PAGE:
Should Juveniles Be Tried and Treated as Adults?
Debate Rounds (3)
I do not believe that juveniles should be tried or treated as adults. Simply because a person has the capability to do something does not mean they have all the mental awareness necessary to understand what the consequences of their actions are. You state "if the juvenile had the mental capacity...", how are you defining "if" and what constitutes mental capacity? In other words, how do you determine that the juvenile did have the mental capacity to commit the crime?
Again, though juveniles presumably know the difference between right and wrong that does not mean they do the "right" thing all the time any more than it means an adult does. They also do not have the mental capacity to determine the consequence for their actions nor do they necessarily have the ability to fight their impulses. You state that "juveniles already have an idea...", what do you mean by "idea"? Is having an idea of right and wrong the same as having concrete understanding of right and wrong? You then say "regardless, the young adult already knew which category that it would fit in"; are you then saying that all young adults know the difference between right and wrong?
Lastly, you imply the prison system is punishment. I assume you are referring to adult prison. Is not the purpose of prison to rehabilitate and not punish?
I accept your premise, you're saying that juveniles shouldn't be tried and treated the same as adults because they might not have all the mental awareness. If that were the case, wouldn't nobody have to go through the usual procedure of going to court and being sentenced as an adult? I believe that they are aware of their actions but underestimate the consequences. When I say that they have an idea, I mean that they have a notion of wrong and right in their mind, and the reason I say notion is because when it comes to the fine details everybody has a different perception of wrong and right but we all share the same general idea of them. I do believe that all young adults know the difference in between right and wrong; as a psychology major I have to believe that at some point in the early life of a human they learn the meaning of wrong and right somewhere whether it be on the media, parents, or the environment.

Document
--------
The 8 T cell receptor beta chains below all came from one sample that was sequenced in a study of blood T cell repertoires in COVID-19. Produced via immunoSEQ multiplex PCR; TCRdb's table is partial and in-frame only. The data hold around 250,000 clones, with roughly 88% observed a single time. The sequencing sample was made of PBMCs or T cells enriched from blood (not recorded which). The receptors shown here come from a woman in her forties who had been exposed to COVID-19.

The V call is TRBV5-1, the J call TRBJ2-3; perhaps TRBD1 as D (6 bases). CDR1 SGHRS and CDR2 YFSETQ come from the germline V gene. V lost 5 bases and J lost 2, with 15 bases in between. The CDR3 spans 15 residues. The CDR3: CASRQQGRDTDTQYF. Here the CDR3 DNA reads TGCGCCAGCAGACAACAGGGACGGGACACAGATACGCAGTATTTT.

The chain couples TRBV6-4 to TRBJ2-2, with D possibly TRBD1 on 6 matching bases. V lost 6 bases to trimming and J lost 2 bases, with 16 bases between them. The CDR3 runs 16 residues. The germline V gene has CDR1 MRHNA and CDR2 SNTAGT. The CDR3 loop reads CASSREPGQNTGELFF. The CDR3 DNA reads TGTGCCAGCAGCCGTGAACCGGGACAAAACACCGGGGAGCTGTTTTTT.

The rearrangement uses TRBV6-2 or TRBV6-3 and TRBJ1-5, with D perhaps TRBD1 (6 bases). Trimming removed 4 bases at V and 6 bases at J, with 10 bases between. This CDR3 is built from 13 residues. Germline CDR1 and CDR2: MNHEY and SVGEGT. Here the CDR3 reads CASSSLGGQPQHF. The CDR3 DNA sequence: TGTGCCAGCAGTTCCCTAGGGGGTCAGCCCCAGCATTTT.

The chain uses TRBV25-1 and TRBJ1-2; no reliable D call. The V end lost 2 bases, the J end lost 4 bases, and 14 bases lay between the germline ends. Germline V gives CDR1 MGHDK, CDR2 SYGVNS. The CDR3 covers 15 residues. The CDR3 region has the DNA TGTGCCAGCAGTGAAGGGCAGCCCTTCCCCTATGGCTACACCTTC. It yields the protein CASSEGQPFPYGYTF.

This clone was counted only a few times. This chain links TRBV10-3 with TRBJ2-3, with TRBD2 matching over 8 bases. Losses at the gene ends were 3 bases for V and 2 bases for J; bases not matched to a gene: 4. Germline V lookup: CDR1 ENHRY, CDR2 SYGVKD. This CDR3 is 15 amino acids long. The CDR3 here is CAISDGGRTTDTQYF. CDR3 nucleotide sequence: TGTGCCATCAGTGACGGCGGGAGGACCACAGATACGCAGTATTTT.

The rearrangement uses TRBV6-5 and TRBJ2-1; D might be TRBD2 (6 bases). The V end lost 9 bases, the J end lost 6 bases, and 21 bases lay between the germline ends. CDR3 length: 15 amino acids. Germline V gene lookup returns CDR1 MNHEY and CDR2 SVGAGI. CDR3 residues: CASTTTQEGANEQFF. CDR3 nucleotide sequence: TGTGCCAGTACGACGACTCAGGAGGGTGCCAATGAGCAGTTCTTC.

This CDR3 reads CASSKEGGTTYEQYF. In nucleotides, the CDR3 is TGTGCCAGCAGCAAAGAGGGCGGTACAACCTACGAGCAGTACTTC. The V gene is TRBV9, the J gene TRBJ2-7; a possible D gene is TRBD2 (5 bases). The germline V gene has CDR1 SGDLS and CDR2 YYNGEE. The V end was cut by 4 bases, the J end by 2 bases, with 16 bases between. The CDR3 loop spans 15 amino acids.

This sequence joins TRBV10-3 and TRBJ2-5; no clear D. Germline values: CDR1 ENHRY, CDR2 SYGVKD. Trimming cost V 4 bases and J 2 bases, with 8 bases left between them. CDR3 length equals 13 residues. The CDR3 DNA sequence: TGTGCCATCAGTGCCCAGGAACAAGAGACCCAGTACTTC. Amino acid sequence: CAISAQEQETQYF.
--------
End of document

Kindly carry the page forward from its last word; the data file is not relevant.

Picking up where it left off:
With that being said, I believe that everybody does has a conscious awareness of what they do. By the way, prison is a form a punishment by making people deal with the consequences of their actions, it is made in such scanner where people don't want to go back which makes it rational for me to think it would best fit in the category of positive and negative punishment.
Adult prisons are no place for juveniles. Studies have also shown a high rate of recidivism for juveniles placed in the adult system. According to the CDC the recidivism rate is as high as 34% for juveniles placed in adult prisons (McClard, Tracy. "The Mother of a Son Incarcerated in an Adult Prison Tells Why the System Fails Young People." Juvenile Justice. N.p.: n.p., n.d. 80-88. Print.)
You refer several times to young adults. What age are you suggesting is young adult? The debate you posted is for juveniles. Most psych majors understand young adult to be 18 years old to roughly 25 years old.
Prison is indeed a form of punishment, however, my contention is that juveniles need rehabilitation, not just punishment.
monim14 forfeited this round.
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